ROSH HASHANAH 5783 SECTION D PAGE 23
I called my 30-year-old son the other day. His first words were, “What’s the matter? What’s wrong now?”
Does he perceive that I am always the bearer of bad news? Worse yet, am I always the bearer of bad news? Worst of all, is there only bad news to bear?
Certainly now that I’m older, it feels that way. This one died of cancer. That one has just been diagnosed with cancer. So-and-so had a heart attack. Case in point: Just yesterday three people died in my extended circle. I wasn’t close with any of them, but still three people in one day! It gives you pause.
In contrast, that very same day my 30-something Pilates teacher mentioned that three of her friends were due to deliver babies any day.
While the list and litany of my loved ones and friends with ailments has grown in recent years, surely, I’m not all darkness and despair. I still believe I’m a glass-half-full kind of gal. Still optimistic. Still looking forward to what life has to offer.
But do my conversations reflect that? After my son’s comment, I’m not so sure. Certainly, there’s not much fun family or girlfriend gossip to report. Honestly, there’s not much family left to talk about! So, sadly, long gone are the glory days of dishing the dirt on the relatives! Too many are gone to the Great Beyond. Oh, well. At least, there’s no more guilt about engaging in lashon hara!
I’ve got no relatives of marriageable age. So, I cannot trash talk about future brides, grooms or prospective in-laws. Nobody’s due to give birth. So there’s no room for a happy chat about new babies.
My husband and I don’t squabble much. So, there are no bad-mouthing moments there. All in all, the family is a bust for providing grist for the gossip mill.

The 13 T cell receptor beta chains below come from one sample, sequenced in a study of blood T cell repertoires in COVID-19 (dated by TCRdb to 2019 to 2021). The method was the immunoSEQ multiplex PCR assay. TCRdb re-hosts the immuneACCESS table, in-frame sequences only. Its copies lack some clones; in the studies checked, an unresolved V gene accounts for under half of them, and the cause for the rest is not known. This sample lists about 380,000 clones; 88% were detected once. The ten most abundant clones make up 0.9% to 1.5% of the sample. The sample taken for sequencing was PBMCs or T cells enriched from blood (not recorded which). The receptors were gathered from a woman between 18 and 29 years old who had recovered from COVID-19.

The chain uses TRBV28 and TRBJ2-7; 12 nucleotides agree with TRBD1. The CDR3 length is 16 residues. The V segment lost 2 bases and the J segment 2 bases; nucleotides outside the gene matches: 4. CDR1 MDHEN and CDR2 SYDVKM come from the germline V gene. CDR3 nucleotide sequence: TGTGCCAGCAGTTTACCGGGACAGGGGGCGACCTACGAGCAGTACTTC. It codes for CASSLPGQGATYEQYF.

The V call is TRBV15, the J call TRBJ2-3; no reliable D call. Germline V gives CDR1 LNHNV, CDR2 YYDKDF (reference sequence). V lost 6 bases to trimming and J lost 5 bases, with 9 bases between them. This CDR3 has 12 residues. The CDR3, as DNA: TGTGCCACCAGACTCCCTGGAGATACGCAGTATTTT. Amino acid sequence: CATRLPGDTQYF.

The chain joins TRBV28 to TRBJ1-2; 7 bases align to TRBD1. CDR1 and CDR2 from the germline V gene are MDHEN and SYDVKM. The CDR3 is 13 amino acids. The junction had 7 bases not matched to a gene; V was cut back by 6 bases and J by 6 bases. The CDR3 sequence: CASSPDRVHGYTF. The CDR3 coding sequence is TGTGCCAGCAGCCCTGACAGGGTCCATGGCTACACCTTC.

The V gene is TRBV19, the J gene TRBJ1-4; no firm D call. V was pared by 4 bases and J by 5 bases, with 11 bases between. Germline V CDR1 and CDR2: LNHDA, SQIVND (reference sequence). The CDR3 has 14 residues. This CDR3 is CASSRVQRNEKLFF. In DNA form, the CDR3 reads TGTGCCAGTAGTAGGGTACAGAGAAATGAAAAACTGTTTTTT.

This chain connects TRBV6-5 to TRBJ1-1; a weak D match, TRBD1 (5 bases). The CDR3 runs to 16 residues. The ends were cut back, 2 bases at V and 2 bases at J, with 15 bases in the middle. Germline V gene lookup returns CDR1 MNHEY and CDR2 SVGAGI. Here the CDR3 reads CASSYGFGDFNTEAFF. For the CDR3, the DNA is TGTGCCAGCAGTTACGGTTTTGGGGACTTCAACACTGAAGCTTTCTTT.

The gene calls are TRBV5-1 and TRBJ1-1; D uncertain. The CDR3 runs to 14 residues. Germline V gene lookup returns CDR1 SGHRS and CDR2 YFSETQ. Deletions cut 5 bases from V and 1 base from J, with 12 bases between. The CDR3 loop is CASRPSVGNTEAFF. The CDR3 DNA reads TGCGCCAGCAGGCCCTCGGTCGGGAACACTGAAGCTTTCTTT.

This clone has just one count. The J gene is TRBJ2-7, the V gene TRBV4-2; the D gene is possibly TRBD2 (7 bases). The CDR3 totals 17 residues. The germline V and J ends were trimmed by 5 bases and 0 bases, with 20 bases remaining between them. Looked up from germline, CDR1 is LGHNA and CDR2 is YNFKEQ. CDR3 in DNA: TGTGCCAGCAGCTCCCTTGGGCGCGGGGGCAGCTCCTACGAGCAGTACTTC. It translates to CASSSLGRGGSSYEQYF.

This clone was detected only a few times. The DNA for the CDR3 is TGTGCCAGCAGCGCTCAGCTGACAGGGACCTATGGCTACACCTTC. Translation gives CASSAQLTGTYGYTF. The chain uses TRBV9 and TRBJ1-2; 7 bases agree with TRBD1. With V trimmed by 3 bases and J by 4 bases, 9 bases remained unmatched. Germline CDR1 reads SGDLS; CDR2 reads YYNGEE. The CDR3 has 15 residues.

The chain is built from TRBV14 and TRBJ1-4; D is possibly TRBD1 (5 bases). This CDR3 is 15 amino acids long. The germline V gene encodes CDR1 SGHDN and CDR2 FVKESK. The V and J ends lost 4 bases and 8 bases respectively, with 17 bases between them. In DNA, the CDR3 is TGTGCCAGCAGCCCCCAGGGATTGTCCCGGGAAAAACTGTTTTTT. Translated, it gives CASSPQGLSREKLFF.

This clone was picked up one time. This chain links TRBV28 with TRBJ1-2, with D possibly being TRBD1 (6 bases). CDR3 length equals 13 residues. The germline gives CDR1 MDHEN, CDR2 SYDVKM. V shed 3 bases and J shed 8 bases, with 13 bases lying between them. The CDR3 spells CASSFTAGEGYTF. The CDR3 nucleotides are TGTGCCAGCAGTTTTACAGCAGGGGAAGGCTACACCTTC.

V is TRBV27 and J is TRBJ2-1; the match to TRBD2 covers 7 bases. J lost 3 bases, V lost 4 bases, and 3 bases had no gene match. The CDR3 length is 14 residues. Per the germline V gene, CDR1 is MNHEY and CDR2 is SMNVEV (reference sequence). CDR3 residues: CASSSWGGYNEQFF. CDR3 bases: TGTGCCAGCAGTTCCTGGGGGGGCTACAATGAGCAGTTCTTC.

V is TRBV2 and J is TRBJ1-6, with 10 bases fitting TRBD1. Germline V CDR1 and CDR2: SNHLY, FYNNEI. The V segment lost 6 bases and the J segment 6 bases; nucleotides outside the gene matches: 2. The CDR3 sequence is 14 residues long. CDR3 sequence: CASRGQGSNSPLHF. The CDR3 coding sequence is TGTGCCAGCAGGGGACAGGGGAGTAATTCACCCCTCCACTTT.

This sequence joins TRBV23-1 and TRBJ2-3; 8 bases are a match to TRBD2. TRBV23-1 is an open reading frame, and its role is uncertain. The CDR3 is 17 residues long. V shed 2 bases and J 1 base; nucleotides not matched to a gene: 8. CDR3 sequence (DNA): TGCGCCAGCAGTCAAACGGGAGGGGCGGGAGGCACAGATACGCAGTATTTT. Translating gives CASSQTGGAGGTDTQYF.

And as for the dating ways of my girlfriends? Those days are kaput! They’re all happily wedded. No flings or divorces in the offing. So, no opportunities for gossipy updates there either.
As for discussing world news and current events? Nope. That’s not our family phone thing. Sports?
Decidedly a strikeout.
So, what’s left for a mother and child to talk about on the phone? Nagging is an option. I admit I do my fair share of that, mostly along the lines of “When are you coming to visit?” and “Are you getting enough rest?”
In my hunt for sparkling telephone banter, I found it just the other day as I ran in to grab a take-out order. A burly bald biker guy stepped in ahead of me. His appearance gave me pause. He was all tatted out, bedecked in a leather jacket despite the heat, and kind of surly looking.
Before stepping up to the register, he grabbed a paper bag and started scooping up something from a big bin. I gasped. Peanuts!
Apparently, I gasped out loud, because Mr. Tough Guy looked up and smiled.
“Oh, man, I didn’t know,” I gushed. “I didn’t know they had peanuts. Oh, wow. I just love fresh peanuts in their shell. Reminds me of baseball games in New York.”
He laughed and said, “Well, allow me.”
With that, the big guy bowed slightly and stepped aside, handing me the scope and bag he was using. I was practically dancing with joy as I filled the bag to the brim.
When I got home, hands still slightly crumbly with peanut shell crumbs, I called my son ASAP. Ha! I thought. At last, there was good news that could not wait. Peanuts!
Now, how’s that for being the bearer of good news? No doom. No gloom. Not even a trace of lashon hara. A little nutty, but still . . .
But was my son happy I called? Of course not. I woke him from a nap.